Idaho Debate: Do Loose Dogs Invite Issues With Fellow Campers?
I have been thinking a lot lately about a recent incident that involved a Hailey couple whose dog was shot by a neighboring camper after it entered their campsite. The man who shot the dog mistook the animal for a wolf.
If you're not up to speed on the incident that took place earlier this month at North Fork Lake, I'll give you a quick summary. A couple was camping with their Alaskan Malamute, and at one point, the dog wandered away from their site and over to another group's location. An individual who was armed reportedly thought the dog was a wolf, and ended up shooting it twice as it approached. The dog was badly wounded, but survived the ordeal.
We shared news of the incident last week, and the comments we received were mixed. We had people saying things like the man who shot should have known better. Is this really true though? I don't know what time of day this happened, or if there were children nearby. We don't have all the details, so blaming the shooter from the get-go probably isn't fair.
It also raises the topic of not keeping dogs within your own campsite. I have a small child we take camping, and I carry a gun too out in the mountains for defense. We see other people's dogs run into our site almost every time we camp, and I sometimes have to chase them out. People are generally kind and quick to retrieve their animals when this happens, but it doesn't change the fact that we don't know the tendencies of other people's pets. Obviously, the shooter thought it was a wild animal, so this incident is a bit different.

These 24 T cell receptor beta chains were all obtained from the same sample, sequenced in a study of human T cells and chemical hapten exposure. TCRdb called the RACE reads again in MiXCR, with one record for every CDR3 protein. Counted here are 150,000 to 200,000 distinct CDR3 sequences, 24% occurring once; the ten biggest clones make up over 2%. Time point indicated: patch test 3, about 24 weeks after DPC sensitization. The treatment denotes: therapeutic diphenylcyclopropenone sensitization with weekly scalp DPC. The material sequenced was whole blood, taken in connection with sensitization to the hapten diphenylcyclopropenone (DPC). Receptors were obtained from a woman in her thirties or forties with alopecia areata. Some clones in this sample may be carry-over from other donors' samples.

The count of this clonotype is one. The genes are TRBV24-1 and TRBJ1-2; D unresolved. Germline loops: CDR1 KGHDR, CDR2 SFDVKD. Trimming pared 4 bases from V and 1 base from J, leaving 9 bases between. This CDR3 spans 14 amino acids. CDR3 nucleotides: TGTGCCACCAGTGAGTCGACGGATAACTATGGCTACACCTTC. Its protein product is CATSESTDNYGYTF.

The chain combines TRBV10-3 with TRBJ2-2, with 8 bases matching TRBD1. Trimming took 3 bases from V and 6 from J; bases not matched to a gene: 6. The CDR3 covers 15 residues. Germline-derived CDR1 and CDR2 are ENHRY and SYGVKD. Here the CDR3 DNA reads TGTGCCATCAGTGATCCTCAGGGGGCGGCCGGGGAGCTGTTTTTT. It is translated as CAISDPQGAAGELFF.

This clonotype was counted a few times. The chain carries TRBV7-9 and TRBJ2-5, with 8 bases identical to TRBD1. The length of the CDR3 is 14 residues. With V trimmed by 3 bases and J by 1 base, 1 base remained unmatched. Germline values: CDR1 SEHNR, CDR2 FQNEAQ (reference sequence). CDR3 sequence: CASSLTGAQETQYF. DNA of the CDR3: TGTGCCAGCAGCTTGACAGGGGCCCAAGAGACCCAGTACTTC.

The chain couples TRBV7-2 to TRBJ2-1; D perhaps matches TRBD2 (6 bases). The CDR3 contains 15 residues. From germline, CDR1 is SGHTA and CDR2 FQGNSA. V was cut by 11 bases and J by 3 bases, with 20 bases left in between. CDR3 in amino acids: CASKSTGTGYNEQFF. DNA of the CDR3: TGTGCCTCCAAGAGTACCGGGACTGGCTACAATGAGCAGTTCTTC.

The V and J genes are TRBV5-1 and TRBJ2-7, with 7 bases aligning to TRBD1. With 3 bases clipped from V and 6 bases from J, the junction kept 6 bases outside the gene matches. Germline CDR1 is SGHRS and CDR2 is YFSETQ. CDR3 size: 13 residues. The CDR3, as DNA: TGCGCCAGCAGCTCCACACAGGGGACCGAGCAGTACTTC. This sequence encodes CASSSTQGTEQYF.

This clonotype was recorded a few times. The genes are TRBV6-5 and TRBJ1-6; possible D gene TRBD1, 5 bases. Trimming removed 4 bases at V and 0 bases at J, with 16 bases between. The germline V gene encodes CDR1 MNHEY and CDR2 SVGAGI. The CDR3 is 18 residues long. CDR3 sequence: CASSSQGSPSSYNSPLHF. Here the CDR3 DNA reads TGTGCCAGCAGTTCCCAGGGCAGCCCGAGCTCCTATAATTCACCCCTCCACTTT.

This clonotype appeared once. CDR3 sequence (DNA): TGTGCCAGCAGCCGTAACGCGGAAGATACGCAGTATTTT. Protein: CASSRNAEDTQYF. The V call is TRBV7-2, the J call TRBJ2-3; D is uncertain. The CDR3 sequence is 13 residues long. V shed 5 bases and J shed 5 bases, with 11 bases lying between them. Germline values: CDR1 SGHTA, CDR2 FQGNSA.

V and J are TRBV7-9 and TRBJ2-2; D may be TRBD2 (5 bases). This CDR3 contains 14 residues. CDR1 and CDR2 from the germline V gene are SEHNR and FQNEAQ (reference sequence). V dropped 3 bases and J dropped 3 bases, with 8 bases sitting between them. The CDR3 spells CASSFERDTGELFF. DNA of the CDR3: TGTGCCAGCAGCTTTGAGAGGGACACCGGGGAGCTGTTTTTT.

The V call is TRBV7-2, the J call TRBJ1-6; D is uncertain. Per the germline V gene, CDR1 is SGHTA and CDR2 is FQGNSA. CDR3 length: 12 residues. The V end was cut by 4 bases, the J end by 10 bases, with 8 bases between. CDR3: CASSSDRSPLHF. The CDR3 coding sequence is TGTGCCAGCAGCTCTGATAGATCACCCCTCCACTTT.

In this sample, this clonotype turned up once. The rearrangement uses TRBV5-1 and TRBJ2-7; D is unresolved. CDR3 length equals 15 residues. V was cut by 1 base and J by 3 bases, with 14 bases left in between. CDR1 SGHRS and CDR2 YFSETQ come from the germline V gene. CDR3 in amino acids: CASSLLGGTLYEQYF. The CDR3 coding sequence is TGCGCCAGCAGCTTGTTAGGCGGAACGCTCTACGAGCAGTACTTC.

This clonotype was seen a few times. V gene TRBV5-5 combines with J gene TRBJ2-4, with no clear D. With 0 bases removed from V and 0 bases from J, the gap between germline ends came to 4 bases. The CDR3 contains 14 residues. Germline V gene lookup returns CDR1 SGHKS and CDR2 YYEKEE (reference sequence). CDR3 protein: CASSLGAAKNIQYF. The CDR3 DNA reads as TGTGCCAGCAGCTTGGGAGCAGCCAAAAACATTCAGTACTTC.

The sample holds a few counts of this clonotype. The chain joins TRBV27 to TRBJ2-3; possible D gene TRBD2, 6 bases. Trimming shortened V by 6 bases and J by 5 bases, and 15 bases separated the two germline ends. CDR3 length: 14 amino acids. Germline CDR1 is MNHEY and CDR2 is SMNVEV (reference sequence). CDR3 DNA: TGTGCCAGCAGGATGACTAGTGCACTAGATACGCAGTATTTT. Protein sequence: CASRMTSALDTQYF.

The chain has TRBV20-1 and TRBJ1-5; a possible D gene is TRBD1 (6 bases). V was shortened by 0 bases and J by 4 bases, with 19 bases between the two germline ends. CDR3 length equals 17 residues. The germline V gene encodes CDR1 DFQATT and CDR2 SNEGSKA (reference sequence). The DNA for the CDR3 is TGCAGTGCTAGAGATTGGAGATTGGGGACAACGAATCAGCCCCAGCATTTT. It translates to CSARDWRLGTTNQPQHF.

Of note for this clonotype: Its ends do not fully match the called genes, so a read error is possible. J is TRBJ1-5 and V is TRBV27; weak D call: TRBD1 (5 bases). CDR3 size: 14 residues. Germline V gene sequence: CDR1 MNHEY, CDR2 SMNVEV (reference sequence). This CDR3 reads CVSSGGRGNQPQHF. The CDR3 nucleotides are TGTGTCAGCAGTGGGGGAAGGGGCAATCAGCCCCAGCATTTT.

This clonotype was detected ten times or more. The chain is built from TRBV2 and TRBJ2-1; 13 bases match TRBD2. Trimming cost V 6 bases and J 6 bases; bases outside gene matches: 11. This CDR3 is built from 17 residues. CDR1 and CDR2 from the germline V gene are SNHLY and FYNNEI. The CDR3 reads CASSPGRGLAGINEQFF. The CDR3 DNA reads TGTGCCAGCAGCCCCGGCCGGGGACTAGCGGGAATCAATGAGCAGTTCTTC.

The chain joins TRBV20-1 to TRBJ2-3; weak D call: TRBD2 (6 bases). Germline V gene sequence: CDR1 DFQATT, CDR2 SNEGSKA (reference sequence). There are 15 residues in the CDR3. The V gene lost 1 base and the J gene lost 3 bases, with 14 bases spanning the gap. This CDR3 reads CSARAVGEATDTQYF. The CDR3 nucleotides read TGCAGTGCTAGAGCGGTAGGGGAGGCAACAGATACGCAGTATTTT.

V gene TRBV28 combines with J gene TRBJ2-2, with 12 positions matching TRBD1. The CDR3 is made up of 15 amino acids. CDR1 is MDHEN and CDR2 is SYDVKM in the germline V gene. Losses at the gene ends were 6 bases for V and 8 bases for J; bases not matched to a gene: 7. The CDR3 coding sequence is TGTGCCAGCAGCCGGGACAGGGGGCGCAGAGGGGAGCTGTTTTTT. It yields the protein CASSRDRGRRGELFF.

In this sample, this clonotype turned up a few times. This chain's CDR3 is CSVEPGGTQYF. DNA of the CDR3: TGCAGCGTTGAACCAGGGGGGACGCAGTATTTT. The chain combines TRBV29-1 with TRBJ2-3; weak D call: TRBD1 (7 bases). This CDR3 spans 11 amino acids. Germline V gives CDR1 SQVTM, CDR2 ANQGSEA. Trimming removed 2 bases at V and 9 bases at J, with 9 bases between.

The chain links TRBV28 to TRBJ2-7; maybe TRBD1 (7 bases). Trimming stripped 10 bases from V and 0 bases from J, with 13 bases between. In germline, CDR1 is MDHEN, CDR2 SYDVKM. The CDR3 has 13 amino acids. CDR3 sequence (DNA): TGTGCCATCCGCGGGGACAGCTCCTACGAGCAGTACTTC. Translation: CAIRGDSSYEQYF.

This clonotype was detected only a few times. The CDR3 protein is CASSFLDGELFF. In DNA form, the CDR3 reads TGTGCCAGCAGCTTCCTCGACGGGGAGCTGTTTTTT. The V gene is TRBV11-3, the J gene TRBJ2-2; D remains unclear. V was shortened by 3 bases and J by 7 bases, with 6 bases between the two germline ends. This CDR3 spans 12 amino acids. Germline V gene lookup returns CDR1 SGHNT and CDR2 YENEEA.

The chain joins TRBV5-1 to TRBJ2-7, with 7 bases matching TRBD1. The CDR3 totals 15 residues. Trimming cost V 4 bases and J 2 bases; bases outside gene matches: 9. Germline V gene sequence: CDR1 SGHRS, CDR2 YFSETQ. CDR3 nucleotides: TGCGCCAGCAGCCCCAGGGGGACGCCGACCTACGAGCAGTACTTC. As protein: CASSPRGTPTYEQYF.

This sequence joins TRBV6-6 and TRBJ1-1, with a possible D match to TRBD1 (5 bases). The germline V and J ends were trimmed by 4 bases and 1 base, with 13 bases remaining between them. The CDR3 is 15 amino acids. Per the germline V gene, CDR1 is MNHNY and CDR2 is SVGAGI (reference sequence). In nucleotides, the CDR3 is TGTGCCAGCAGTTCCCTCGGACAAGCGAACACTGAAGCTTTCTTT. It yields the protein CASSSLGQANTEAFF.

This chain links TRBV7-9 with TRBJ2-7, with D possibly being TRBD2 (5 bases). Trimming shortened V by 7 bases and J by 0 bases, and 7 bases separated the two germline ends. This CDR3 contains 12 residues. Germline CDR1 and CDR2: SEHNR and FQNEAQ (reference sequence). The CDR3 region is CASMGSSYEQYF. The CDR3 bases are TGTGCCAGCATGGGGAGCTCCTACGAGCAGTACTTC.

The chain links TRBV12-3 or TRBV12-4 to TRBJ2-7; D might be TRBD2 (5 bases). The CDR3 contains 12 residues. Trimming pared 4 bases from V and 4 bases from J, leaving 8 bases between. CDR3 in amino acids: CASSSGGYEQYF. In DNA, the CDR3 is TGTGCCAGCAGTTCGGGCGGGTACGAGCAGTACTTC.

I'm not blaming the couple who owns the dog either. They could have very well had their dog chained up, and it could have simply slipped out of its collar. Again, without all the details, we shouldn't jump to judgement. The fact of the matter is still that the animal was roaming free, and that cannot be disputed.
We own a dog who we take camping quite frequently, and she is chained up at all times until we put her in the tent at night to sleep. She has never gotten out of our campsite.
So, here's my question. If you are someone who knowingly allows your dog to run loose on camping trips when you know there are other people camping around you, would you blame another person for acting in a similar manner if they thought their personal safety was threatened?